Melocactus is a genus of cacti from the Cactaceae family. A more popular name for this group of cacti is melon cactus. There are 40 known species growing in deserts and the rocky terrains of tropical regions. The majority of these species can be found in the West Indies, northern South America, and Central America.
Melon cactus’ appearance takes after its name. Its stems have several ribs, which are round or melon-like in form. The needles follow a linear formation that runs along the cactus’ spines. As these cacti mature, a central floral-like cap called a cephalium grows on top of the stem. This part of the plant comes in colors of white, red, and orange and eventually bears small pink inconspicuous flowers at its apex.
The maximum height of these cacti is achieved once the cephalium grows. Cacti of this variety can be as short as 6 inches (15 cm) or as tall as 6 feet (1.8 m), inclusive of the length of their caps, which can grow up to 3 feet (0.9 m). Each species has different height limits that depend on the plant's individual environment. As most cacti are self-sufficient, only minimal attention is required to care for these ornamental plants. However, Melocactus plants are known for their slow pace of growth.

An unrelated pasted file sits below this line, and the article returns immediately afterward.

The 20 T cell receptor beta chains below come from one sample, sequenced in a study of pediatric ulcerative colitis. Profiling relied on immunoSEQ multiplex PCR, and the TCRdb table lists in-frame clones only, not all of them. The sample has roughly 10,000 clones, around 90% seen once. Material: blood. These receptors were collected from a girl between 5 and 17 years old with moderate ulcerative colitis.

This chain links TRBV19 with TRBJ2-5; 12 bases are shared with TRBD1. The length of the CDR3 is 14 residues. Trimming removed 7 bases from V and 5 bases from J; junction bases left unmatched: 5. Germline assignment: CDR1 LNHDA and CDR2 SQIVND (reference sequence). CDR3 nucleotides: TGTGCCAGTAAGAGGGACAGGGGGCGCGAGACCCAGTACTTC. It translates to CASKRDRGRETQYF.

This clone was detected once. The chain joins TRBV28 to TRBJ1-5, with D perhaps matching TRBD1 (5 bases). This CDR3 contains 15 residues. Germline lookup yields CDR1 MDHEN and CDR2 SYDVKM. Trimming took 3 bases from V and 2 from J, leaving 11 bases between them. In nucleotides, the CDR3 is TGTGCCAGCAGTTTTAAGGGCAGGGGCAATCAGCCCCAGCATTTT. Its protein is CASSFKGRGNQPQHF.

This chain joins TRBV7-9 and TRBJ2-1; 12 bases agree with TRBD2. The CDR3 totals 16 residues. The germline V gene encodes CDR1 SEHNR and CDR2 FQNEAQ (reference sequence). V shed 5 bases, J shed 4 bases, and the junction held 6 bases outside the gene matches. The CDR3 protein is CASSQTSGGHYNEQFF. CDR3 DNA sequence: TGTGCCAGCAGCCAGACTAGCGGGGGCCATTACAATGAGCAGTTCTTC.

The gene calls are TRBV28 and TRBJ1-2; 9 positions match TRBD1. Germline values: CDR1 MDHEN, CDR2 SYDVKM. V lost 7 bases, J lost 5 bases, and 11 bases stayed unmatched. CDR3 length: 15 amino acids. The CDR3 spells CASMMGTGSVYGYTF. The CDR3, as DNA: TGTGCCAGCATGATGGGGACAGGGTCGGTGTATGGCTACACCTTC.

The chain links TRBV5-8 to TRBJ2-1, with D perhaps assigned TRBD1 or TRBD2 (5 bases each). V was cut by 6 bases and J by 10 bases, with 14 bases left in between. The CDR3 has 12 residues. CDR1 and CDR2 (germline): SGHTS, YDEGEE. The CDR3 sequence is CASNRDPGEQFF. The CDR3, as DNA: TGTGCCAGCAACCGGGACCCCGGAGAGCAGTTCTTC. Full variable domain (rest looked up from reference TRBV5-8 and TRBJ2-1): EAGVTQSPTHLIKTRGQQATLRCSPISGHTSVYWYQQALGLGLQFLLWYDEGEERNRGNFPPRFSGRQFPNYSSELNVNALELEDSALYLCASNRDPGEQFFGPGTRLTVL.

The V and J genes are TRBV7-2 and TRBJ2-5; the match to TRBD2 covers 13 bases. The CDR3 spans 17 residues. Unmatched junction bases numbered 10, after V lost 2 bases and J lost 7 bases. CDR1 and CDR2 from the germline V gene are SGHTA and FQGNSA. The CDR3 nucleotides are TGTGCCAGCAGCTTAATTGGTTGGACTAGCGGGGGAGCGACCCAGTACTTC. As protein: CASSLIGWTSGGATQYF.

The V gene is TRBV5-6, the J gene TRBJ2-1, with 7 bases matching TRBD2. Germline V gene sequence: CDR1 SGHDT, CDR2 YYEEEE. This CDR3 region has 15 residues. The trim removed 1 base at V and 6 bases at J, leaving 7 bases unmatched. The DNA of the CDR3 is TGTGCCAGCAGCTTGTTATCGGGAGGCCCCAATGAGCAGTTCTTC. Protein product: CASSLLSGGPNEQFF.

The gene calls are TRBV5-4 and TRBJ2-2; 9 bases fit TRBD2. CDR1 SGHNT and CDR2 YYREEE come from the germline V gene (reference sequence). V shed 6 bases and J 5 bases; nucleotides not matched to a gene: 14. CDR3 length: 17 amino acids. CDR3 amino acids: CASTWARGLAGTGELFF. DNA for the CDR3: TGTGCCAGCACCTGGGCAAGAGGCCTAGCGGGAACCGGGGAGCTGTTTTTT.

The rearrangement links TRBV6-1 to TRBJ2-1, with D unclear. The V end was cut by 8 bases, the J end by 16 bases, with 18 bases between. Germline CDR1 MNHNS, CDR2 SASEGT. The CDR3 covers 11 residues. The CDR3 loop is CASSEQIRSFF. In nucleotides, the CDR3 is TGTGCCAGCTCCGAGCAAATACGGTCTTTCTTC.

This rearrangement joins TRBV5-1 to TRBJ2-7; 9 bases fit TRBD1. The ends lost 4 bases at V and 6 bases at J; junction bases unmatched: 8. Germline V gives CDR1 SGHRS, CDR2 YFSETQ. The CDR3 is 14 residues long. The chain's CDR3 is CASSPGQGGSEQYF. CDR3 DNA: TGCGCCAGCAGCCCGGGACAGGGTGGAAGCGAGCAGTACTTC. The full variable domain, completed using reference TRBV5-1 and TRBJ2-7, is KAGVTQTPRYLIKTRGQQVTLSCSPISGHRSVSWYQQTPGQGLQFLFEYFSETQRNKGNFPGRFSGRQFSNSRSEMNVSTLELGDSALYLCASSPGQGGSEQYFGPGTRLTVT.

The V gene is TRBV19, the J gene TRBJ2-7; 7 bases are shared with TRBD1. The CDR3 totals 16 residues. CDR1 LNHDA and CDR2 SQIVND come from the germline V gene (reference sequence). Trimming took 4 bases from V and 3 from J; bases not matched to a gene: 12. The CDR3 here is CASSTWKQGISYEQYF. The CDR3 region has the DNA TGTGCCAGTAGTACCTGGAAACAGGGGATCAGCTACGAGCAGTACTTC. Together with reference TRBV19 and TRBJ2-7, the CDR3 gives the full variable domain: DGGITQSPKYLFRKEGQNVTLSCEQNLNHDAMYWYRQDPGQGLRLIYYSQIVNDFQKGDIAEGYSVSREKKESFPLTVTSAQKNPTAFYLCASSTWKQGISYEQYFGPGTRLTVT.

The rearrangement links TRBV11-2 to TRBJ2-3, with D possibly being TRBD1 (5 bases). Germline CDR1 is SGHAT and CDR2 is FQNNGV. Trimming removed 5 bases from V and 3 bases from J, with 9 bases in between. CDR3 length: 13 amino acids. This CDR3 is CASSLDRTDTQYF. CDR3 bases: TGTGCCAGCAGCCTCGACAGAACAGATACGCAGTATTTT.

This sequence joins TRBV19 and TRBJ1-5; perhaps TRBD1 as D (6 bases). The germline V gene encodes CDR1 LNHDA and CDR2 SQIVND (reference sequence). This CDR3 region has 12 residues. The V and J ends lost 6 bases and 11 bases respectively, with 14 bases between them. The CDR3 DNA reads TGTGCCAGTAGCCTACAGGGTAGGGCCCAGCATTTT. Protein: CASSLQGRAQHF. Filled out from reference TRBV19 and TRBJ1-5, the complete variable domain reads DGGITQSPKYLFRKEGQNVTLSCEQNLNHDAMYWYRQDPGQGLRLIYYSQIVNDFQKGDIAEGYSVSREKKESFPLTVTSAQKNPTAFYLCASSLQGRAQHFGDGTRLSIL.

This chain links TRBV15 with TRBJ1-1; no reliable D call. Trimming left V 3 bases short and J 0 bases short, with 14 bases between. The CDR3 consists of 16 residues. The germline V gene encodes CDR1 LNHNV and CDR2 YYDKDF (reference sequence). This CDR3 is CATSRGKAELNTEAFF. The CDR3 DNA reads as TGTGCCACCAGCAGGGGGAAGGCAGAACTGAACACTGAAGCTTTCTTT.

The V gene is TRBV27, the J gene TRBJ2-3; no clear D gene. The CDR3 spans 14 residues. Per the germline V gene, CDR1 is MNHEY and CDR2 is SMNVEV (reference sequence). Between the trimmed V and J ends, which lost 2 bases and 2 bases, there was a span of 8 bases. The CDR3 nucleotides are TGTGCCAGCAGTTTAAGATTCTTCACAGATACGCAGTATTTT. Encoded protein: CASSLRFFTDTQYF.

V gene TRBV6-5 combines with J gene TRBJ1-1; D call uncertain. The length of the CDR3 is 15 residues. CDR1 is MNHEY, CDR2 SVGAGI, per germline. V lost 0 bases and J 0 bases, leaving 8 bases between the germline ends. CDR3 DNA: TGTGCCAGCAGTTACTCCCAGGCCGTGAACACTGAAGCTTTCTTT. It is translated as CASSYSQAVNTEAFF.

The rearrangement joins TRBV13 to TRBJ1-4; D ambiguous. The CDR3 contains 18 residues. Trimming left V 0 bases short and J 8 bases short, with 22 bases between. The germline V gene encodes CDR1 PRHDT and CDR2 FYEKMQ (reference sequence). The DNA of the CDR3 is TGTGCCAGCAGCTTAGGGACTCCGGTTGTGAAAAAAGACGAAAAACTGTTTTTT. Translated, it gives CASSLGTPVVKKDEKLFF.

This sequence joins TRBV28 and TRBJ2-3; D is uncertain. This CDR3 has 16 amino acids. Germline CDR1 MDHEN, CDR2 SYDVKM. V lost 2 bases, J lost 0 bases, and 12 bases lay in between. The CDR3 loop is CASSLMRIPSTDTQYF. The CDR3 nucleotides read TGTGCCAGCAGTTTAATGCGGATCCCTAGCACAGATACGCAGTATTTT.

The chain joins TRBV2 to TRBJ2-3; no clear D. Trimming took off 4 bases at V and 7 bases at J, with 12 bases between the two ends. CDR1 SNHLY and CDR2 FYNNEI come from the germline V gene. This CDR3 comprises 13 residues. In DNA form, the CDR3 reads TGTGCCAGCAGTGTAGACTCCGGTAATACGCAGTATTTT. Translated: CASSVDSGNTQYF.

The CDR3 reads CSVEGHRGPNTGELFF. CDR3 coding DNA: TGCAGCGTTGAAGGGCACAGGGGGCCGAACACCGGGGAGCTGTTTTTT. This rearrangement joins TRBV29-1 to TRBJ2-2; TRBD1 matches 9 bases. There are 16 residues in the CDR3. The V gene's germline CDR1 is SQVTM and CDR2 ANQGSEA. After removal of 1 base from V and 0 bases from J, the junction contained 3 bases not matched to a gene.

Azureus, or the Turk’s cap cactus, is one of the most commonly grown species in this genus. Its stem takes a dome shape, and its spines are attached to an apex that results in an asterisk formation. The off-white or reddish-brown cephalium can become extremely hard and thick as these cacti get older. Small light pink and red flowers can be observed growing on its cap, mostly during mid-summer. Potting or directly plotting them in the ground are options when cultivating these plants.
One popular ornamental cactus from the Melocactus genus is concinnus. Pink bulbs of flowers sprout around and on top of the cephalium, providing additional color to a monotonously green plant. Its stems turn into a bluish-green shade when fully matured, while the spines exhibit a reddish color with gray tips. Inedible purple fruits grow after the blossoms wither.
The roots of Melocactus plants remain shallowly grounded in the soil, and they generally grow in a horizontal direction. Pan-shaped containers best suit their roots’ manner of growth. Most species can take more than seven years before reaching full maturity. These are long-lasting ornamental plants that have a tendency to overcrowd when placed in pots. Prolonged exposure to extremely cold climates reduces the chance of the cacti’s survival.